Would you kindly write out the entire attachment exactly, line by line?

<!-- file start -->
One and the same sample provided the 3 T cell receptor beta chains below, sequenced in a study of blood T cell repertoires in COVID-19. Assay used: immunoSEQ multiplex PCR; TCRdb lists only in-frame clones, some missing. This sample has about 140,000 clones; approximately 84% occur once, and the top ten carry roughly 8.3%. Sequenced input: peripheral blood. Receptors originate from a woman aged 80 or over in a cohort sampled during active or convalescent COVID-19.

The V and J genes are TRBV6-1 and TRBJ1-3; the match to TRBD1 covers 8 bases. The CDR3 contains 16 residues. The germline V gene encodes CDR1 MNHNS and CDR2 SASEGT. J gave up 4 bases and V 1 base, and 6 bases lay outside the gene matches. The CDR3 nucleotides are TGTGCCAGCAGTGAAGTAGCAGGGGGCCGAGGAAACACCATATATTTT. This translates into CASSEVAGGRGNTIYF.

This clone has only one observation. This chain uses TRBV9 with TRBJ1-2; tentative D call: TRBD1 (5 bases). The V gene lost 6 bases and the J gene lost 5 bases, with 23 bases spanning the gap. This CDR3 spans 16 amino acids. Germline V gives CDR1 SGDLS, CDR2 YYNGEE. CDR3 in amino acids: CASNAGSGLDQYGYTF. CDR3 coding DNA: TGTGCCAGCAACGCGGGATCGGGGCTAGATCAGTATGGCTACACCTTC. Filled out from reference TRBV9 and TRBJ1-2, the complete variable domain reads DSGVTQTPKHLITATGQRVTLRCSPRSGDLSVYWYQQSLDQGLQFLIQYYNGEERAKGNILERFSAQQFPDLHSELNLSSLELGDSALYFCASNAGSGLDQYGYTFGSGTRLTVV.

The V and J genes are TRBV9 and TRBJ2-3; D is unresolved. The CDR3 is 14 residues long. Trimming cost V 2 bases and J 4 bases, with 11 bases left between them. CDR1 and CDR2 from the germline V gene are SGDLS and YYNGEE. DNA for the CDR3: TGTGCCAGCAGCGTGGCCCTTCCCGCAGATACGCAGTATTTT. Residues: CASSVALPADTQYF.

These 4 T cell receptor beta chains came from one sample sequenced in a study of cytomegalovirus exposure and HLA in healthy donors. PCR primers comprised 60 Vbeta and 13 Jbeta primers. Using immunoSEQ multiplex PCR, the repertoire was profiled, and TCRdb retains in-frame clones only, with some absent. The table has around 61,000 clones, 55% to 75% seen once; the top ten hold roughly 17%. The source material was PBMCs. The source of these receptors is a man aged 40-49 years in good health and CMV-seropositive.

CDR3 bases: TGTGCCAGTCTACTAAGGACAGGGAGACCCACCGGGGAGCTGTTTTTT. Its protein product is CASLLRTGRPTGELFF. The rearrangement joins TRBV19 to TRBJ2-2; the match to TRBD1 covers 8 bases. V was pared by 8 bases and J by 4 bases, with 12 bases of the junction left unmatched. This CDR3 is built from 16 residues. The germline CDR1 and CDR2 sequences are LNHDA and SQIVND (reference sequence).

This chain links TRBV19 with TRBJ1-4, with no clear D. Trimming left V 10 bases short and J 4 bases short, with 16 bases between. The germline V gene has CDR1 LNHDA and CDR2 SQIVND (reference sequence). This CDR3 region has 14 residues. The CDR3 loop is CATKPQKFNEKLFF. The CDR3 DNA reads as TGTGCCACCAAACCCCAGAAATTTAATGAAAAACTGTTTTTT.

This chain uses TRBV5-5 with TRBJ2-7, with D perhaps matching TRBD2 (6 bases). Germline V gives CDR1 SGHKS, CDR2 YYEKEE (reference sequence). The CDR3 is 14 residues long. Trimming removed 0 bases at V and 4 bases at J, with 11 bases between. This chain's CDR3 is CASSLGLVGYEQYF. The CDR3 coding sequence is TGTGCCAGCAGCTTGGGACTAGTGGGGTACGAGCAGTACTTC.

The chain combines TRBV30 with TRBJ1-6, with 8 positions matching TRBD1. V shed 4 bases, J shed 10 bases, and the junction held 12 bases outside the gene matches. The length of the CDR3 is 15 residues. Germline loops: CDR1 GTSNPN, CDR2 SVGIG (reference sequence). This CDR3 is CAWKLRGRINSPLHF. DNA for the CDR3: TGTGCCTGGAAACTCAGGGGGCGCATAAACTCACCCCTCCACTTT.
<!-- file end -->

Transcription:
One and the same sample provided the 3 T cell receptor beta chains below, sequenced in a study of blood T cell repertoires in COVID-19. Assay used: immunoSEQ multiplex PCR; TCRdb lists only in-frame clones, some missing. This sample has about 140,000 clones; approximately 84% occur once, and the top ten carry roughly 8.3%. Sequenced input: peripheral blood. Receptors originate from a woman aged 80 or over in a cohort sampled during active or convalescent COVID-19.

The V and J genes are TRBV6-1 and TRBJ1-3; the match to TRBD1 covers 8 bases. The CDR3 contains 16 residues. The germline V gene encodes CDR1 MNHNS and CDR2 SASEGT. J gave up 4 bases and V 1 base, and 6 bases lay outside the gene matches. The CDR3 nucleotides are TGTGCCAGCAGTGAAGTAGCAGGGGGCCGAGGAAACACCATATATTTT. This translates into CASSEVAGGRGNTIYF.

This clone has only one observation. This chain uses TRBV9 with TRBJ1-2; tentative D call: TRBD1 (5 bases). The V gene lost 6 bases and the J gene lost 5 bases, with 23 bases spanning the gap. This CDR3 spans 16 amino acids. Germline V gives CDR1 SGDLS, CDR2 YYNGEE. CDR3 in amino acids: CASNAGSGLDQYGYTF. CDR3 coding DNA: TGTGCCAGCAACGCGGGATCGGGGCTAGATCAGTATGGCTACACCTTC. Filled out from reference TRBV9 and TRBJ1-2, the complete variable domain reads DSGVTQTPKHLITATGQRVTLRCSPRSGDLSVYWYQQSLDQGLQFLIQYYNGEERAKGNILERFSAQQFPDLHSELNLSSLELGDSALYFCASNAGSGLDQYGYTFGSGTRLTVV.

The V and J genes are TRBV9 and TRBJ2-3; D is unresolved. The CDR3 is 14 residues long. Trimming cost V 2 bases and J 4 bases, with 11 bases left between them. CDR1 and CDR2 from the germline V gene are SGDLS and YYNGEE. DNA for the CDR3: TGTGCCAGCAGCGTGGCCCTTCCCGCAGATACGCAGTATTTT. Residues: CASSVALPADTQYF.

These 4 T cell receptor beta chains came from one sample sequenced in a study of cytomegalovirus exposure and HLA in healthy donors. PCR primers comprised 60 Vbeta and 13 Jbeta primers. Using immunoSEQ multiplex PCR, the repertoire was profiled, and TCRdb retains in-frame clones only, with some absent. The table has around 61,000 clones, 55% to 75% seen once; the top ten hold roughly 17%. The source material was PBMCs. The source of these receptors is a man aged 40-49 years in good health and CMV-seropositive.

CDR3 bases: TGTGCCAGTCTACTAAGGACAGGGAGACCCACCGGGGAGCTGTTTTTT. Its protein product is CASLLRTGRPTGELFF. The rearrangement joins TRBV19 to TRBJ2-2; the match to TRBD1 covers 8 bases. V was pared by 8 bases and J by 4 bases, with 12 bases of the junction left unmatched. This CDR3 is built from 16 residues. The germline CDR1 and CDR2 sequences are LNHDA and SQIVND (reference sequence).

This chain links TRBV19 with TRBJ1-4, with no clear D. Trimming left V 10 bases short and J 4 bases short, with 16 bases between. The germline V gene has CDR1 LNHDA and CDR2 SQIVND (reference sequence). This CDR3 region has 14 residues. The CDR3 loop is CATKPQKFNEKLFF. The CDR3 DNA reads as TGTGCCACCAAACCCCAGAAATTTAATGAAAAACTGTTTTTT.

This chain uses TRBV5-5 with TRBJ2-7, with D perhaps matching TRBD2 (6 bases). Germline V gives CDR1 SGHKS, CDR2 YYEKEE (reference sequence). The CDR3 is 14 residues long. Trimming removed 0 bases at V and 4 bases at J, with 11 bases between. This chain's CDR3 is CASSLGLVGYEQYF. The CDR3 coding sequence is TGTGCCAGCAGCTTGGGACTAGTGGGGTACGAGCAGTACTTC.

The chain combines TRBV30 with TRBJ1-6, with 8 positions matching TRBD1. V shed 4 bases, J shed 10 bases, and the junction held 12 bases outside the gene matches. The length of the CDR3 is 15 residues. Germline loops: CDR1 GTSNPN, CDR2 SVGIG (reference sequence). This CDR3 is CAWKLRGRINSPLHF. DNA for the CDR3: TGTGCCTGGAAACTCAGGGGGCGCATAAACTCACCCCTCCACTTT.